Want to be a great investment banker? Sure, you do! Do you want to be the one they call in to make the big deals with your expert team that you’ve built? Why not, you’re the Managing Director and your salary reflects this great achievement. So how did you become not just a good banker but one of the best? You checked in your morals at the front door because in order to make it further than any of your peers you had to get creative in bringing in big ticket transactions.
This creativity fits well with Wall Street’s long history of questionable transactions but before you take your first steps towards getting that corner office, you should consider the limitations of your own moral compass and be aware of Wall Street’s culture of corruption and Kozlowski-like thinking. Here are three recent examples of unethical practices that so-called great bankers have engaged in…
Barclay’s, the United Kingdom’s second largest bank was convicted in purposely manipulating interest rates and falsified from 2005 to 2009. There was collusion between bank traders and senior officials in treasury units as evidenced by an incriminating e-mail from a trader to another bank:
If you know how to keep a secret, I’ll bring you in on it. We’re going to push the cash downwards. ... I know my treasury’s firepower ... please keep it to yourself otherwise it won’t work.”
Since this discovery, CEO Robert Diamond has resigned and the firm has agreed to pay penalties of $455 million to both the United States and United Kingdom but they’re under further investigation by the Department of Justice for collusion with firms, C,, HBC, and .
Have you even considered a situation like this where you may be called upon to do something questionable and how would you respond?
was fined $700 million by the Securities and Exchange Commission for bankrupting a municipality, according to Matt Taibbi. Recently, they were involved in a $300 million sewage renovation for Jefferson County, AL in which they courted politicians into swap agreements that bloated their financing up to $3 billion and engaged in bribery. Additionally, was also fined $228 million for colluding and systematic municipal bond rigging of auctions with major banks across all states and $153 million for fraud trades. Taibbi sums it up nicely when he says,
…the icons who built Wall Street, they’re not the same anymore.”
aided Greece’s financial problems through questionable practices which has been sharply criticized in both Greece and Germany but has been muted state-side. In 2001, in a deal considered a currency trade instead of a loan, Greece borrowed billions of dollars in a swap costing $300 million in fees before its admittance to the Euro. Derivatives provided by both and were used to artificially reduce deficits rather than cutting expenses and boosting revenues. Banks provided upfront cash in return for government payment streams in projects such as Ariadne and Aeolos, a packaging of national lottery proceeds in 2000 and airport landing fees in 2001. By 2008, the Eurozone’s statistics agency Eurostat, found that,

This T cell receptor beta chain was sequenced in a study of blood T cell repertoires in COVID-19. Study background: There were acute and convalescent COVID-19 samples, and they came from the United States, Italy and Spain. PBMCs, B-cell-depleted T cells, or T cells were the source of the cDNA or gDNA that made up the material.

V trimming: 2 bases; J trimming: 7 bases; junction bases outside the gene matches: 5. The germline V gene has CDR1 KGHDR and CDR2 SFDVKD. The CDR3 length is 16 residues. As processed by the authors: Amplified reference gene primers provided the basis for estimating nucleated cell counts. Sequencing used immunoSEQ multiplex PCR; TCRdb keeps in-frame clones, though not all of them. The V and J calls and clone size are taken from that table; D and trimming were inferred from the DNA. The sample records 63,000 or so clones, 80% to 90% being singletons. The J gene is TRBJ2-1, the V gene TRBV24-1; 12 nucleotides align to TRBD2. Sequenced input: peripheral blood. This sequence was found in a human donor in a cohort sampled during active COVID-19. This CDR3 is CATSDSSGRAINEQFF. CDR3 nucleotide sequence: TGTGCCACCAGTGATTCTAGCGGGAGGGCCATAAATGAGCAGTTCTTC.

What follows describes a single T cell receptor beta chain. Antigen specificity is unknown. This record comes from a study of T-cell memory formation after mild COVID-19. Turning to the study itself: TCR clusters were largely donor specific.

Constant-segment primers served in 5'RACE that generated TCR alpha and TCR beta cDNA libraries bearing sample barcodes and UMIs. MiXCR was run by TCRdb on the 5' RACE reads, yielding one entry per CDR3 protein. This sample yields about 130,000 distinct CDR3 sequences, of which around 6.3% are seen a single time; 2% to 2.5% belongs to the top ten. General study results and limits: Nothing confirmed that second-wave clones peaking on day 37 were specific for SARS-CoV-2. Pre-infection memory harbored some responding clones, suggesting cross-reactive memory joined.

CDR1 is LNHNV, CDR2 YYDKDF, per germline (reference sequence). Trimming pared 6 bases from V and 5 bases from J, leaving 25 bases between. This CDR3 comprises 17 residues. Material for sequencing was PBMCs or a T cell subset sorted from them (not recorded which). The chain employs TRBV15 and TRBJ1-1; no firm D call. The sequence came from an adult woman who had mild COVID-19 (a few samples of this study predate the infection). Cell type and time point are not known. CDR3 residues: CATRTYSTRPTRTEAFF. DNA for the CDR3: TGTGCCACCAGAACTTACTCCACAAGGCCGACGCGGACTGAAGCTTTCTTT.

...in a number of instances, the observed securitization operations seem to have been purportedly designed to achieve a given accounting result, irrespective of the economic merit of the operation.”
These activities were treated as off-transactions and not reported to Euro regulators or bond investors. Then in 2005, also sold interest rate swaps to Greece's largest bank, the Bank of Greece which ultimately resulted in a 2008 legal creation called Titlos, a new home for the swap where retained the entities’ bonds as collateral so that Greece could borrow from the ECB. Later in 2009, President Gary Cohn then presented yet another option to push Greece’s healthcare debt far into the future but was ultimately declined.
How does this bode for you as a potential employee and what does that say about Wall Street’s culture?
In my opinion, I don’t suspect that there is a systemic culture of corruption on Wall Street and I think the majority of people working there are of sound moral character. However, it’s evidenced that there is a minority that generates a significant amount of revenue that are “great bankers” with questionable behaviors. I’ve only given three brief examples but further research will unveil countless instances of similar practices I’m sure. This article was presented to get you monkeys to consider some real Wall Street practices, not just the position generalizations, compensation bonuses and dotted life stories. They say that your true character shows when know one is looking, so what can be said about yours when it comes to Wall Street’s influences as an agent of the firm no matter how removed you are, do you think your moral character can lead you to be a great banker?